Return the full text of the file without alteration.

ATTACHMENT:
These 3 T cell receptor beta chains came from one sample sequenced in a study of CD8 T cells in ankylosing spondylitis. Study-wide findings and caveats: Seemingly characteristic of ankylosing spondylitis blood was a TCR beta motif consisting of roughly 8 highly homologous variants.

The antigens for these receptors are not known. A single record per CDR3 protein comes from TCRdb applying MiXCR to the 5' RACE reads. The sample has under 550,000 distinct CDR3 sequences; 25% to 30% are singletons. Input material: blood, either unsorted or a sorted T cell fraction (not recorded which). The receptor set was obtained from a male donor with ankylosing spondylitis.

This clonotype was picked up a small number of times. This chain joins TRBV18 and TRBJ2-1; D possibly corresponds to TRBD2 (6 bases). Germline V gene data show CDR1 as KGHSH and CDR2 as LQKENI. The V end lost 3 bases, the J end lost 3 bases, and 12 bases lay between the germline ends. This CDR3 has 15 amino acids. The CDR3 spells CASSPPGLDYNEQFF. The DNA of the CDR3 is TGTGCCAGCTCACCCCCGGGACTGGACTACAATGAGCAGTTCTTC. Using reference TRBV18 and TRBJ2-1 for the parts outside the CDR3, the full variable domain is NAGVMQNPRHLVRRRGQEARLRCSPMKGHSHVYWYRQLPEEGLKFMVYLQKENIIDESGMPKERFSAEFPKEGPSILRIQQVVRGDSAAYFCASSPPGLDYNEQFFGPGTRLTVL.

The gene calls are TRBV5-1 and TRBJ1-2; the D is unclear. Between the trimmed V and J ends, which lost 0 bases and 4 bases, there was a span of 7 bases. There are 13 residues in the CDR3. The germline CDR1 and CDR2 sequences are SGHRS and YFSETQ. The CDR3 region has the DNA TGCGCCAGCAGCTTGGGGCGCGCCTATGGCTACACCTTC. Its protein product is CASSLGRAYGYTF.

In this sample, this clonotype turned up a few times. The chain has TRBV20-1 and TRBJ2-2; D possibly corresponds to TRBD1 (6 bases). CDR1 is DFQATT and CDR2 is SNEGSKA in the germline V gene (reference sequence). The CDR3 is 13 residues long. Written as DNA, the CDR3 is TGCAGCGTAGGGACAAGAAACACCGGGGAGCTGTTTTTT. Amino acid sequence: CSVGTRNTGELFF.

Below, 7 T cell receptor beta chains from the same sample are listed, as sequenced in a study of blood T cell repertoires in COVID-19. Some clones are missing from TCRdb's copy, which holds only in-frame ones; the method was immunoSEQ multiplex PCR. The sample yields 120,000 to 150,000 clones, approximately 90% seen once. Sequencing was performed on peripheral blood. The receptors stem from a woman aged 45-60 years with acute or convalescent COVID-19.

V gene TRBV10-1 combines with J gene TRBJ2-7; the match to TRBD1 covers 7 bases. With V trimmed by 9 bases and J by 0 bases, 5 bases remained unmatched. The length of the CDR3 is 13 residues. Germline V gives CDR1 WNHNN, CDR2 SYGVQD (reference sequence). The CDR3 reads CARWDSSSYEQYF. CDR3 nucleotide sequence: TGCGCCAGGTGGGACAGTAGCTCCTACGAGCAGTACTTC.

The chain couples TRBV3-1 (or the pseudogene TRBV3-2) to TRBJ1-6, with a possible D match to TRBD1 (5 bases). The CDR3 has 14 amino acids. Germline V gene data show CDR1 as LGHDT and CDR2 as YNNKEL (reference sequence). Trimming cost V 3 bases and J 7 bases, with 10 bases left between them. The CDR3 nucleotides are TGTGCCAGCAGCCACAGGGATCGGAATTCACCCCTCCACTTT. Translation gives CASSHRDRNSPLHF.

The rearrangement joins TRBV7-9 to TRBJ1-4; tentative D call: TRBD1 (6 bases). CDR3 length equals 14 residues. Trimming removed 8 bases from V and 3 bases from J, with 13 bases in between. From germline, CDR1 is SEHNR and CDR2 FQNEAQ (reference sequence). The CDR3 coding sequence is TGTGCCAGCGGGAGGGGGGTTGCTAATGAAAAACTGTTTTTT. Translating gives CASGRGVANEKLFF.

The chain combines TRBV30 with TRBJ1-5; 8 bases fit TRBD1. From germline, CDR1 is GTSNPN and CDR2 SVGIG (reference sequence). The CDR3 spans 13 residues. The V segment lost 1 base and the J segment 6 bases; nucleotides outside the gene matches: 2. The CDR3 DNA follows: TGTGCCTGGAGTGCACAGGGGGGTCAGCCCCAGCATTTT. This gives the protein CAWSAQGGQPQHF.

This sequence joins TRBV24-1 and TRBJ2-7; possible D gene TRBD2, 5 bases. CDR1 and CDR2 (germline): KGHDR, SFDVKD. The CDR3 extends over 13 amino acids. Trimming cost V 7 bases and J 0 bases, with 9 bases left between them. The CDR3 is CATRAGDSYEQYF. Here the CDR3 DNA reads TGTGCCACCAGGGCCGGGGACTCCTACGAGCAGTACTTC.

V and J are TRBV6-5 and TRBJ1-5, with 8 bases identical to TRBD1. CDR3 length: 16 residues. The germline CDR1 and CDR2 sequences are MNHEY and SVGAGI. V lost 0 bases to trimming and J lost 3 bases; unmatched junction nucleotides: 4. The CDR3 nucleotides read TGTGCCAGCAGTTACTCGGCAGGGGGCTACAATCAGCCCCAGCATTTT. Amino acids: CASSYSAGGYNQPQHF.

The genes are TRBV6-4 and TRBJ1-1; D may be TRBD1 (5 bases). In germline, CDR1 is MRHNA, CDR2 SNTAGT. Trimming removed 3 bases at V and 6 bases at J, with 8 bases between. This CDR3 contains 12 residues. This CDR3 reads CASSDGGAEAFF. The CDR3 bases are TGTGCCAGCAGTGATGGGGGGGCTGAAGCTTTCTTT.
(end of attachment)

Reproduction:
These 3 T cell receptor beta chains came from one sample sequenced in a study of CD8 T cells in ankylosing spondylitis. Study-wide findings and caveats: Seemingly characteristic of ankylosing spondylitis blood was a TCR beta motif consisting of roughly 8 highly homologous variants.

The antigens for these receptors are not known. A single record per CDR3 protein comes from TCRdb applying MiXCR to the 5' RACE reads. The sample has under 550,000 distinct CDR3 sequences; 25% to 30% are singletons. Input material: blood, either unsorted or a sorted T cell fraction (not recorded which). The receptor set was obtained from a male donor with ankylosing spondylitis.

This clonotype was picked up a small number of times. This chain joins TRBV18 and TRBJ2-1; D possibly corresponds to TRBD2 (6 bases). Germline V gene data show CDR1 as KGHSH and CDR2 as LQKENI. The V end lost 3 bases, the J end lost 3 bases, and 12 bases lay between the germline ends. This CDR3 has 15 amino acids. The CDR3 spells CASSPPGLDYNEQFF. The DNA of the CDR3 is TGTGCCAGCTCACCCCCGGGACTGGACTACAATGAGCAGTTCTTC. Using reference TRBV18 and TRBJ2-1 for the parts outside the CDR3, the full variable domain is NAGVMQNPRHLVRRRGQEARLRCSPMKGHSHVYWYRQLPEEGLKFMVYLQKENIIDESGMPKERFSAEFPKEGPSILRIQQVVRGDSAAYFCASSPPGLDYNEQFFGPGTRLTVL.

The gene calls are TRBV5-1 and TRBJ1-2; the D is unclear. Between the trimmed V and J ends, which lost 0 bases and 4 bases, there was a span of 7 bases. There are 13 residues in the CDR3. The germline CDR1 and CDR2 sequences are SGHRS and YFSETQ. The CDR3 region has the DNA TGCGCCAGCAGCTTGGGGCGCGCCTATGGCTACACCTTC. Its protein product is CASSLGRAYGYTF.

In this sample, this clonotype turned up a few times. The chain has TRBV20-1 and TRBJ2-2; D possibly corresponds to TRBD1 (6 bases). CDR1 is DFQATT and CDR2 is SNEGSKA in the germline V gene (reference sequence). The CDR3 is 13 residues long. Written as DNA, the CDR3 is TGCAGCGTAGGGACAAGAAACACCGGGGAGCTGTTTTTT. Amino acid sequence: CSVGTRNTGELFF.

Below, 7 T cell receptor beta chains from the same sample are listed, as sequenced in a study of blood T cell repertoires in COVID-19. Some clones are missing from TCRdb's copy, which holds only in-frame ones; the method was immunoSEQ multiplex PCR. The sample yields 120,000 to 150,000 clones, approximately 90% seen once. Sequencing was performed on peripheral blood. The receptors stem from a woman aged 45-60 years with acute or convalescent COVID-19.

V gene TRBV10-1 combines with J gene TRBJ2-7; the match to TRBD1 covers 7 bases. With V trimmed by 9 bases and J by 0 bases, 5 bases remained unmatched. The length of the CDR3 is 13 residues. Germline V gives CDR1 WNHNN, CDR2 SYGVQD (reference sequence). The CDR3 reads CARWDSSSYEQYF. CDR3 nucleotide sequence: TGCGCCAGGTGGGACAGTAGCTCCTACGAGCAGTACTTC.

The chain couples TRBV3-1 (or the pseudogene TRBV3-2) to TRBJ1-6, with a possible D match to TRBD1 (5 bases). The CDR3 has 14 amino acids. Germline V gene data show CDR1 as LGHDT and CDR2 as YNNKEL (reference sequence). Trimming cost V 3 bases and J 7 bases, with 10 bases left between them. The CDR3 nucleotides are TGTGCCAGCAGCCACAGGGATCGGAATTCACCCCTCCACTTT. Translation gives CASSHRDRNSPLHF.

The rearrangement joins TRBV7-9 to TRBJ1-4; tentative D call: TRBD1 (6 bases). CDR3 length equals 14 residues. Trimming removed 8 bases from V and 3 bases from J, with 13 bases in between. From germline, CDR1 is SEHNR and CDR2 FQNEAQ (reference sequence). The CDR3 coding sequence is TGTGCCAGCGGGAGGGGGGTTGCTAATGAAAAACTGTTTTTT. Translating gives CASGRGVANEKLFF.

The chain combines TRBV30 with TRBJ1-5; 8 bases fit TRBD1. From germline, CDR1 is GTSNPN and CDR2 SVGIG (reference sequence). The CDR3 spans 13 residues. The V segment lost 1 base and the J segment 6 bases; nucleotides outside the gene matches: 2. The CDR3 DNA follows: TGTGCCTGGAGTGCACAGGGGGGTCAGCCCCAGCATTTT. This gives the protein CAWSAQGGQPQHF.

This sequence joins TRBV24-1 and TRBJ2-7; possible D gene TRBD2, 5 bases. CDR1 and CDR2 (germline): KGHDR, SFDVKD. The CDR3 extends over 13 amino acids. Trimming cost V 7 bases and J 0 bases, with 9 bases left between them. The CDR3 is CATRAGDSYEQYF. Here the CDR3 DNA reads TGTGCCACCAGGGCCGGGGACTCCTACGAGCAGTACTTC.

V and J are TRBV6-5 and TRBJ1-5, with 8 bases identical to TRBD1. CDR3 length: 16 residues. The germline CDR1 and CDR2 sequences are MNHEY and SVGAGI. V lost 0 bases to trimming and J lost 3 bases; unmatched junction nucleotides: 4. The CDR3 nucleotides read TGTGCCAGCAGTTACTCGGCAGGGGGCTACAATCAGCCCCAGCATTTT. Amino acids: CASSYSAGGYNQPQHF.

The genes are TRBV6-4 and TRBJ1-1; D may be TRBD1 (5 bases). In germline, CDR1 is MRHNA, CDR2 SNTAGT. Trimming removed 3 bases at V and 6 bases at J, with 8 bases between. This CDR3 contains 12 residues. This CDR3 reads CASSDGGAEAFF. The CDR3 bases are TGTGCCAGCAGTGATGGGGGGGCTGAAGCTTTCTTT.